Engineers from LG Energy Solutions have created a new battery that combines two sub-field technologies into a new solid-state battery.
LG worked with the University of California San Diego and the battery could be used in a wide range of applications from grid storage to electric vehicles.
The battery uses both a solid-state electrolyte and an all-silicon anode to make it a silicon solid-state battery with initial testing indicating the battery is safe, long lasting and energy dense.
Silicon anodes are typically good for energy density, about 10 times greater than graphite anodes, and expand and contract as the battery charges and discharges. However, they can quickly degrade with liquid electrolytes. Theses challenges have kept all-silicon anodes out of commercial lithium-ion batteries.
"With this battery configuration, we are opening a new territory for solid-state batteries using alloy anodes such as silicon," said Darren H. S. Tan, a graduate from U.C. San Diego Jacobs School of Engineering.
Silicon anode allows for much faster charging rates at room to low temperatures, while maintaining high energy densities.
The team demonstrated a laboratory scale fuel cell that delivers 500 charge and discharge cycles with 80% capacity retention at room temperature, which represents exciting progress for both the silicon anode and solid-state battery communities.
The team was able to remove the liquid electrolyte and instead used a sulfide-based solid electrolyte with experiments showing the solid electrolyte is stable in batteries with all-silicon anodes.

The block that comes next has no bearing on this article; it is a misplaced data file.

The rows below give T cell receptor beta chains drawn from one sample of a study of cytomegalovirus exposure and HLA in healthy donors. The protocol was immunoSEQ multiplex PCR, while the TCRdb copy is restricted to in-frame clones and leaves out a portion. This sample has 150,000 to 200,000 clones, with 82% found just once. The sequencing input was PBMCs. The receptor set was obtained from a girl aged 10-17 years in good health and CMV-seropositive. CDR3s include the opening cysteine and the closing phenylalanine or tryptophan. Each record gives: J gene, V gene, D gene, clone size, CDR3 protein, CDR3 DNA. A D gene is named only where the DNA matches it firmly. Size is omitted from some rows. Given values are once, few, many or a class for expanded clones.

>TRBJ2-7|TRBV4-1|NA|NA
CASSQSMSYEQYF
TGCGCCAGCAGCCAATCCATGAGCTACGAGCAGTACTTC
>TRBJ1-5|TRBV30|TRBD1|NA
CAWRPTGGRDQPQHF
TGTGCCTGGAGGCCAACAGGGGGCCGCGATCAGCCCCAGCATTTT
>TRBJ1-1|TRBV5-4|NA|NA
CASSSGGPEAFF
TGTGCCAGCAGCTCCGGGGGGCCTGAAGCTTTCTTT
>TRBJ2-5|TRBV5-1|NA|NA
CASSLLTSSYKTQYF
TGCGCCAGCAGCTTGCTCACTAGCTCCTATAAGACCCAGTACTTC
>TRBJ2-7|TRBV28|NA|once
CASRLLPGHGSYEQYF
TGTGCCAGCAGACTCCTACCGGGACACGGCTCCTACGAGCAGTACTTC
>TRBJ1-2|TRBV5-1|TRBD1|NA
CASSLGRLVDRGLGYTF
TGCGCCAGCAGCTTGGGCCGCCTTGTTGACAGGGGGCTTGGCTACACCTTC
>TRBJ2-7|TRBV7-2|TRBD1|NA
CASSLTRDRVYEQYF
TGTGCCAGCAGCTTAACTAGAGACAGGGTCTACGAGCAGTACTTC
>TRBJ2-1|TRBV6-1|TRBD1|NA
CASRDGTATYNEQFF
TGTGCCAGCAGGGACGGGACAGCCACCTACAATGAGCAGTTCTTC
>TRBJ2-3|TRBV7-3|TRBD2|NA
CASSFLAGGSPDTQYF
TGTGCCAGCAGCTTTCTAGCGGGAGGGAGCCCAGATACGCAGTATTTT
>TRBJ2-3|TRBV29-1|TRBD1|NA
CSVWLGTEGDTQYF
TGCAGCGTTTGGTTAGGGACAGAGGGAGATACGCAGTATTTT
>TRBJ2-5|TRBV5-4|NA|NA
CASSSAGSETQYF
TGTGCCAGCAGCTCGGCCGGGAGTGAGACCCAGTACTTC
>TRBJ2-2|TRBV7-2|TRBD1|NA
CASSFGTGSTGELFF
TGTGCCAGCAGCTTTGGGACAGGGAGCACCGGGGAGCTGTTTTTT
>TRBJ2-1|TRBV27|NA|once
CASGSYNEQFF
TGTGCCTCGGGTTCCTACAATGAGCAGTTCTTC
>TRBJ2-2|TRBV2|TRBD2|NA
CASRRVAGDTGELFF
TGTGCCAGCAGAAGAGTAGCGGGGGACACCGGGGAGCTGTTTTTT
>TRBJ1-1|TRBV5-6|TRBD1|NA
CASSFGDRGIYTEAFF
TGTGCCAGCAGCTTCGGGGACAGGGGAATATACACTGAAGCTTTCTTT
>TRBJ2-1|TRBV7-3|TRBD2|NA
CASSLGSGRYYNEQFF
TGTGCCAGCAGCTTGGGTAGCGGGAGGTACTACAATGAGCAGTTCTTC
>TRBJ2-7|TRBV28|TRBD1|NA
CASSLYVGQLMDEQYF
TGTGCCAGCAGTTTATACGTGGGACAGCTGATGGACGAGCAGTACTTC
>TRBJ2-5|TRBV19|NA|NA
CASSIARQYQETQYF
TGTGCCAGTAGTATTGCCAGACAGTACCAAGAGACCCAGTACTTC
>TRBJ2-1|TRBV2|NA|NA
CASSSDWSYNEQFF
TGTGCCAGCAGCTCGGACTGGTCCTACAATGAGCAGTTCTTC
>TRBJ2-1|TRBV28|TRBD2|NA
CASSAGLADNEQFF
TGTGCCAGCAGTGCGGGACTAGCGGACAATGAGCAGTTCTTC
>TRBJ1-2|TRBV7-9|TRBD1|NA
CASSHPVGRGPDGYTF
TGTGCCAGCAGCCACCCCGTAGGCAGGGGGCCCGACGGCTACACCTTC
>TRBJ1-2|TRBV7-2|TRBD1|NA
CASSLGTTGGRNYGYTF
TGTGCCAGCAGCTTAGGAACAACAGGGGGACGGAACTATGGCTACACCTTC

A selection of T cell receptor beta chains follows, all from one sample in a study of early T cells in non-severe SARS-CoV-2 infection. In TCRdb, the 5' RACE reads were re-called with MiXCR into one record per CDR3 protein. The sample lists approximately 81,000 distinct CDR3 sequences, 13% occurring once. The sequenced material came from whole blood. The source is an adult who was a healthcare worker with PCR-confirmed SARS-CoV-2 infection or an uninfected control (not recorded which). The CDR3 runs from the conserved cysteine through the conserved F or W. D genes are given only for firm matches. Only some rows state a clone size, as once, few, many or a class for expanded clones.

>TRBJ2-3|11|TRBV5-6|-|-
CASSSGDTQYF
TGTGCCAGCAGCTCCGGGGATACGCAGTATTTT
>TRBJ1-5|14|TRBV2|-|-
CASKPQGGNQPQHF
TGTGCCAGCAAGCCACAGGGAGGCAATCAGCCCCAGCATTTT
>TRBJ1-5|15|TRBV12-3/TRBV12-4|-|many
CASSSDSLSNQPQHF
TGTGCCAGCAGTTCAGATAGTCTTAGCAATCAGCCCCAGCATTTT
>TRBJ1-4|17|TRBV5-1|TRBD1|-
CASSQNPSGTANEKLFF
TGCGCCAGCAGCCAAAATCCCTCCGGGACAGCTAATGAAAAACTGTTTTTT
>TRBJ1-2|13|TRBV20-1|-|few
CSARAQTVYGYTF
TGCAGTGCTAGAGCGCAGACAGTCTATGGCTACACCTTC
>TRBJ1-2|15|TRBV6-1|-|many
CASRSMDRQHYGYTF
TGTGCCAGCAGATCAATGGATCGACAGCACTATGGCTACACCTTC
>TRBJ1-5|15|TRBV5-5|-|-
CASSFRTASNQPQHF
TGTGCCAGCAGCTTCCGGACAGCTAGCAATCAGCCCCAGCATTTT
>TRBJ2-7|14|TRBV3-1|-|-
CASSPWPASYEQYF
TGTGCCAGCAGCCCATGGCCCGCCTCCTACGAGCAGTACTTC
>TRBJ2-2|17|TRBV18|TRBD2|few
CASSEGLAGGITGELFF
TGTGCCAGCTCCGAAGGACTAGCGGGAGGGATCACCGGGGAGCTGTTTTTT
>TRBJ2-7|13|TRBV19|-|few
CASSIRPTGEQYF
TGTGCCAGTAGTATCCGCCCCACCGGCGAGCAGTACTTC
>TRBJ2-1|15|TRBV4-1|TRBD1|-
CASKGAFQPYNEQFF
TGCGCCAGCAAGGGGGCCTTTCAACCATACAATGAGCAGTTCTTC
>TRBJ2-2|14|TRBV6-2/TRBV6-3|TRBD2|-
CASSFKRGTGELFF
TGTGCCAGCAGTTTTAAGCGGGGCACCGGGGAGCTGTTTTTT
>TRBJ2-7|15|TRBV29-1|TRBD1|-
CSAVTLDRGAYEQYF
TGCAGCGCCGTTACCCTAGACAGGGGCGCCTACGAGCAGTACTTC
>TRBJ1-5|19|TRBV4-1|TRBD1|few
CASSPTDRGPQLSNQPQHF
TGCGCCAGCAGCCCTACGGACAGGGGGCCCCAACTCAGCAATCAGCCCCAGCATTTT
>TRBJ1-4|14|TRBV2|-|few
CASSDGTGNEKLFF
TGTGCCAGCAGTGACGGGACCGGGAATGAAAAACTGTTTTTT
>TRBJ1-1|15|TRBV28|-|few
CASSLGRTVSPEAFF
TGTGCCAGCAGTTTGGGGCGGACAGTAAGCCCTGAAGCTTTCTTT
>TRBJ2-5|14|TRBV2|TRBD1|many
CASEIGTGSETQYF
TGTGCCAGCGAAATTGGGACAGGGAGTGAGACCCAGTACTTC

"This new work offers a promising solution to the silicon anode problem, though there is more work to do," said Shirley Meng, professor at U.C. San Diego who helped with the development of the battery. "I see this project as a validation of our approach to battery research here at U.C. San Diego. We pair the most rigorous theoretical and experimental work with creativity and outside-the-box thinking. We also know how to interact with industry partners while pursuing tough fundamental challenges."
Previous efforts to commercialize silicon alloy anodes focused on silicon-graphite composites, or by combining nano-structured particles with polymeric binders. However, these struggled with poor stability.
Swapping out the liquid electrolyte for a solid electrolyte and removing the carbon and binders from the silicon anode, researchers were able to avoid the challenges that happen when the anode become soaked in the organic liquid electrolyte as the battery functions.
The two part move allowed researchers to reap the benefits of low-cost, high energy and environmentally benign properties of silicon.